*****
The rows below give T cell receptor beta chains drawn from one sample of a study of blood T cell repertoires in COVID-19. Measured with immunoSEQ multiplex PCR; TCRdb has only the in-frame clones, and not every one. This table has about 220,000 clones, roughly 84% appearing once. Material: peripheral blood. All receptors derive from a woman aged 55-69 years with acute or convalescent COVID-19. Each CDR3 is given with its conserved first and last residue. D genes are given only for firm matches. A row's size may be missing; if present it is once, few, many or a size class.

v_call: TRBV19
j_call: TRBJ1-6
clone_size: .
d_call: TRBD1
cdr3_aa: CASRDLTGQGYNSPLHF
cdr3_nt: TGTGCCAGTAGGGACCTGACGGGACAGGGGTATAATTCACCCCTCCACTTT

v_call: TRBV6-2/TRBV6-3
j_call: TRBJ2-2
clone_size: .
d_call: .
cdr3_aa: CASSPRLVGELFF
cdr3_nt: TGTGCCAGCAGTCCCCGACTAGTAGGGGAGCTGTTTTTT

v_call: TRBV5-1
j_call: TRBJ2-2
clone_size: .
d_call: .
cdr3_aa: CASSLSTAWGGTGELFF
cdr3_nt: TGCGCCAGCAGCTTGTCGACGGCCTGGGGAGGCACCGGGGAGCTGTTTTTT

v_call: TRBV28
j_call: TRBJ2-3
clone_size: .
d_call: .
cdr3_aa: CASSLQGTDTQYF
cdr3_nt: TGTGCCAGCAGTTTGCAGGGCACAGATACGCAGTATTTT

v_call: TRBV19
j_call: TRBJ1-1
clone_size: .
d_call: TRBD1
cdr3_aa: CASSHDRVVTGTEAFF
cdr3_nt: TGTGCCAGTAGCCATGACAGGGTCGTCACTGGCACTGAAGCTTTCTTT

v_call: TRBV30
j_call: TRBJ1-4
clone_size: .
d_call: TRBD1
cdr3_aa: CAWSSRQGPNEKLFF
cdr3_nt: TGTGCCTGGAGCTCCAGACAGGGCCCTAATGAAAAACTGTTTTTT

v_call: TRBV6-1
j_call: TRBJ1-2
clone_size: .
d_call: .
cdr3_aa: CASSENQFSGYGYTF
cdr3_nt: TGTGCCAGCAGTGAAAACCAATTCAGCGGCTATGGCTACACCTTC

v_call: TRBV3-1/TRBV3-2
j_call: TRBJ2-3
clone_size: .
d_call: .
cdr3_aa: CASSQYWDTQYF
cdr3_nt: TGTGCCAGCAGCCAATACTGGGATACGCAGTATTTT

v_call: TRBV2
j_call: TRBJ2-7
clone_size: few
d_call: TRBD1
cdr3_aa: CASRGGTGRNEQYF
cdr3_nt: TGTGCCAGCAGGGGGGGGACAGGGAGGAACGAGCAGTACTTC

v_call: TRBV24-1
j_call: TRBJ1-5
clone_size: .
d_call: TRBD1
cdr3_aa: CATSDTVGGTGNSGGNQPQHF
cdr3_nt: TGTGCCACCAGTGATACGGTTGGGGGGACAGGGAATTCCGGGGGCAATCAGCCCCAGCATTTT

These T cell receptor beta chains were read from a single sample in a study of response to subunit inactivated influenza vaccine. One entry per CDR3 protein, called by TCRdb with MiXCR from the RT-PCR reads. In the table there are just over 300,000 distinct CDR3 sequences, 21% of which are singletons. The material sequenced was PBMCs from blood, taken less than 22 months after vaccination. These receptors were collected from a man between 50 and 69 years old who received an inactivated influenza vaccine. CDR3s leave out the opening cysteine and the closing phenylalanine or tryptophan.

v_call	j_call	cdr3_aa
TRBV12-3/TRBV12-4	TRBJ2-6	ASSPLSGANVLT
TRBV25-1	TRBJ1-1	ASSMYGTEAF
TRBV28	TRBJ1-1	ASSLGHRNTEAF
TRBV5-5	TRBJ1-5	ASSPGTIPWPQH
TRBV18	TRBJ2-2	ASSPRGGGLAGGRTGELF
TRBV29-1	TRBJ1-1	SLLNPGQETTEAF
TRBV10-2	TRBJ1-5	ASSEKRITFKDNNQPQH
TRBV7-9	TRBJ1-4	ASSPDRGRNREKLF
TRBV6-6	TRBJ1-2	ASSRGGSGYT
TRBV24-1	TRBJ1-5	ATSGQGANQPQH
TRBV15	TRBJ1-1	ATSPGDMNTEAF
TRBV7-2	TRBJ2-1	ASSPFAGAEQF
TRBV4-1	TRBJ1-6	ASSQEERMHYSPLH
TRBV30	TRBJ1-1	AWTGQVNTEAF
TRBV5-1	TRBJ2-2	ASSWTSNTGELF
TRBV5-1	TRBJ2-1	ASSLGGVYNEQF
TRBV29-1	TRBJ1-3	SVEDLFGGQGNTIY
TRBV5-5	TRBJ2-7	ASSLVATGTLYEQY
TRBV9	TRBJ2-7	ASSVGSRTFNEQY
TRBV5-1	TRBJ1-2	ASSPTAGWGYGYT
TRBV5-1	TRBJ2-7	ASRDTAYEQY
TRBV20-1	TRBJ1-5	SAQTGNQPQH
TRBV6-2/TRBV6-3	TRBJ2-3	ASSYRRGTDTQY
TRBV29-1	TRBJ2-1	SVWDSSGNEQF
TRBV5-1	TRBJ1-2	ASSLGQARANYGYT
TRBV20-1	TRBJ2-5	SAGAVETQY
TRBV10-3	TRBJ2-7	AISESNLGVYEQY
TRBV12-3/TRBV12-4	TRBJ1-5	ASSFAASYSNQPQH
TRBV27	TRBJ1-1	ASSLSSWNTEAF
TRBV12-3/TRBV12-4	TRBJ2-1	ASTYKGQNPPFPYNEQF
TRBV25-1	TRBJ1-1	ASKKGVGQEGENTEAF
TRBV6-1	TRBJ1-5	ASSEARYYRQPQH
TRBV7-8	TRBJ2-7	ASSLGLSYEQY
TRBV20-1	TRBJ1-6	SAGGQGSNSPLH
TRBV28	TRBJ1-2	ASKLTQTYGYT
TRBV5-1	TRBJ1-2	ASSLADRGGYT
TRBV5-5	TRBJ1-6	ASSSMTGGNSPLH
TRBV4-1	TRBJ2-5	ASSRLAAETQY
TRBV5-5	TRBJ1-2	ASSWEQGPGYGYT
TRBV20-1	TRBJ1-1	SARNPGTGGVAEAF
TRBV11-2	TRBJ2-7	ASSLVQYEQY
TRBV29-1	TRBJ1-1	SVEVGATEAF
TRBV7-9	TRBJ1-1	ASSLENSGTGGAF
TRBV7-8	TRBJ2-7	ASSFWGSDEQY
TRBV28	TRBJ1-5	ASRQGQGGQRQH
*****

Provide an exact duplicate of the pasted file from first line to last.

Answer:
The rows below give T cell receptor beta chains drawn from one sample of a study of blood T cell repertoires in COVID-19. Measured with immunoSEQ multiplex PCR; TCRdb has only the in-frame clones, and not every one. This table has about 220,000 clones, roughly 84% appearing once. Material: peripheral blood. All receptors derive from a woman aged 55-69 years with acute or convalescent COVID-19. Each CDR3 is given with its conserved first and last residue. D genes are given only for firm matches. A row's size may be missing; if present it is once, few, many or a size class.

v_call: TRBV19
j_call: TRBJ1-6
clone_size: .
d_call: TRBD1
cdr3_aa: CASRDLTGQGYNSPLHF
cdr3_nt: TGTGCCAGTAGGGACCTGACGGGACAGGGGTATAATTCACCCCTCCACTTT

v_call: TRBV6-2/TRBV6-3
j_call: TRBJ2-2
clone_size: .
d_call: .
cdr3_aa: CASSPRLVGELFF
cdr3_nt: TGTGCCAGCAGTCCCCGACTAGTAGGGGAGCTGTTTTTT

v_call: TRBV5-1
j_call: TRBJ2-2
clone_size: .
d_call: .
cdr3_aa: CASSLSTAWGGTGELFF
cdr3_nt: TGCGCCAGCAGCTTGTCGACGGCCTGGGGAGGCACCGGGGAGCTGTTTTTT

v_call: TRBV28
j_call: TRBJ2-3
clone_size: .
d_call: .
cdr3_aa: CASSLQGTDTQYF
cdr3_nt: TGTGCCAGCAGTTTGCAGGGCACAGATACGCAGTATTTT

v_call: TRBV19
j_call: TRBJ1-1
clone_size: .
d_call: TRBD1
cdr3_aa: CASSHDRVVTGTEAFF
cdr3_nt: TGTGCCAGTAGCCATGACAGGGTCGTCACTGGCACTGAAGCTTTCTTT

v_call: TRBV30
j_call: TRBJ1-4
clone_size: .
d_call: TRBD1
cdr3_aa: CAWSSRQGPNEKLFF
cdr3_nt: TGTGCCTGGAGCTCCAGACAGGGCCCTAATGAAAAACTGTTTTTT

v_call: TRBV6-1
j_call: TRBJ1-2
clone_size: .
d_call: .
cdr3_aa: CASSENQFSGYGYTF
cdr3_nt: TGTGCCAGCAGTGAAAACCAATTCAGCGGCTATGGCTACACCTTC

v_call: TRBV3-1/TRBV3-2
j_call: TRBJ2-3
clone_size: .
d_call: .
cdr3_aa: CASSQYWDTQYF
cdr3_nt: TGTGCCAGCAGCCAATACTGGGATACGCAGTATTTT

v_call: TRBV2
j_call: TRBJ2-7
clone_size: few
d_call: TRBD1
cdr3_aa: CASRGGTGRNEQYF
cdr3_nt: TGTGCCAGCAGGGGGGGGACAGGGAGGAACGAGCAGTACTTC

v_call: TRBV24-1
j_call: TRBJ1-5
clone_size: .
d_call: TRBD1
cdr3_aa: CATSDTVGGTGNSGGNQPQHF
cdr3_nt: TGTGCCACCAGTGATACGGTTGGGGGGACAGGGAATTCCGGGGGCAATCAGCCCCAGCATTTT

These T cell receptor beta chains were read from a single sample in a study of response to subunit inactivated influenza vaccine. One entry per CDR3 protein, called by TCRdb with MiXCR from the RT-PCR reads. In the table there are just over 300,000 distinct CDR3 sequences, 21% of which are singletons. The material sequenced was PBMCs from blood, taken less than 22 months after vaccination. These receptors were collected from a man between 50 and 69 years old who received an inactivated influenza vaccine. CDR3s leave out the opening cysteine and the closing phenylalanine or tryptophan.

v_call	j_call	cdr3_aa
TRBV12-3/TRBV12-4	TRBJ2-6	ASSPLSGANVLT
TRBV25-1	TRBJ1-1	ASSMYGTEAF
TRBV28	TRBJ1-1	ASSLGHRNTEAF
TRBV5-5	TRBJ1-5	ASSPGTIPWPQH
TRBV18	TRBJ2-2	ASSPRGGGLAGGRTGELF
TRBV29-1	TRBJ1-1	SLLNPGQETTEAF
TRBV10-2	TRBJ1-5	ASSEKRITFKDNNQPQH
TRBV7-9	TRBJ1-4	ASSPDRGRNREKLF
TRBV6-6	TRBJ1-2	ASSRGGSGYT
TRBV24-1	TRBJ1-5	ATSGQGANQPQH
TRBV15	TRBJ1-1	ATSPGDMNTEAF
TRBV7-2	TRBJ2-1	ASSPFAGAEQF
TRBV4-1	TRBJ1-6	ASSQEERMHYSPLH
TRBV30	TRBJ1-1	AWTGQVNTEAF
TRBV5-1	TRBJ2-2	ASSWTSNTGELF
TRBV5-1	TRBJ2-1	ASSLGGVYNEQF
TRBV29-1	TRBJ1-3	SVEDLFGGQGNTIY
TRBV5-5	TRBJ2-7	ASSLVATGTLYEQY
TRBV9	TRBJ2-7	ASSVGSRTFNEQY
TRBV5-1	TRBJ1-2	ASSPTAGWGYGYT
TRBV5-1	TRBJ2-7	ASRDTAYEQY
TRBV20-1	TRBJ1-5	SAQTGNQPQH
TRBV6-2/TRBV6-3	TRBJ2-3	ASSYRRGTDTQY
TRBV29-1	TRBJ2-1	SVWDSSGNEQF
TRBV5-1	TRBJ1-2	ASSLGQARANYGYT
TRBV20-1	TRBJ2-5	SAGAVETQY
TRBV10-3	TRBJ2-7	AISESNLGVYEQY
TRBV12-3/TRBV12-4	TRBJ1-5	ASSFAASYSNQPQH
TRBV27	TRBJ1-1	ASSLSSWNTEAF
TRBV12-3/TRBV12-4	TRBJ2-1	ASTYKGQNPPFPYNEQF
TRBV25-1	TRBJ1-1	ASKKGVGQEGENTEAF
TRBV6-1	TRBJ1-5	ASSEARYYRQPQH
TRBV7-8	TRBJ2-7	ASSLGLSYEQY
TRBV20-1	TRBJ1-6	SAGGQGSNSPLH
TRBV28	TRBJ1-2	ASKLTQTYGYT
TRBV5-1	TRBJ1-2	ASSLADRGGYT
TRBV5-5	TRBJ1-6	ASSSMTGGNSPLH
TRBV4-1	TRBJ2-5	ASSRLAAETQY
TRBV5-5	TRBJ1-2	ASSWEQGPGYGYT
TRBV20-1	TRBJ1-1	SARNPGTGGVAEAF
TRBV11-2	TRBJ2-7	ASSLVQYEQY
TRBV29-1	TRBJ1-1	SVEVGATEAF
TRBV7-9	TRBJ1-1	ASSLENSGTGGAF
TRBV7-8	TRBJ2-7	ASSFWGSDEQY
TRBV28	TRBJ1-5	ASRQGQGGQRQH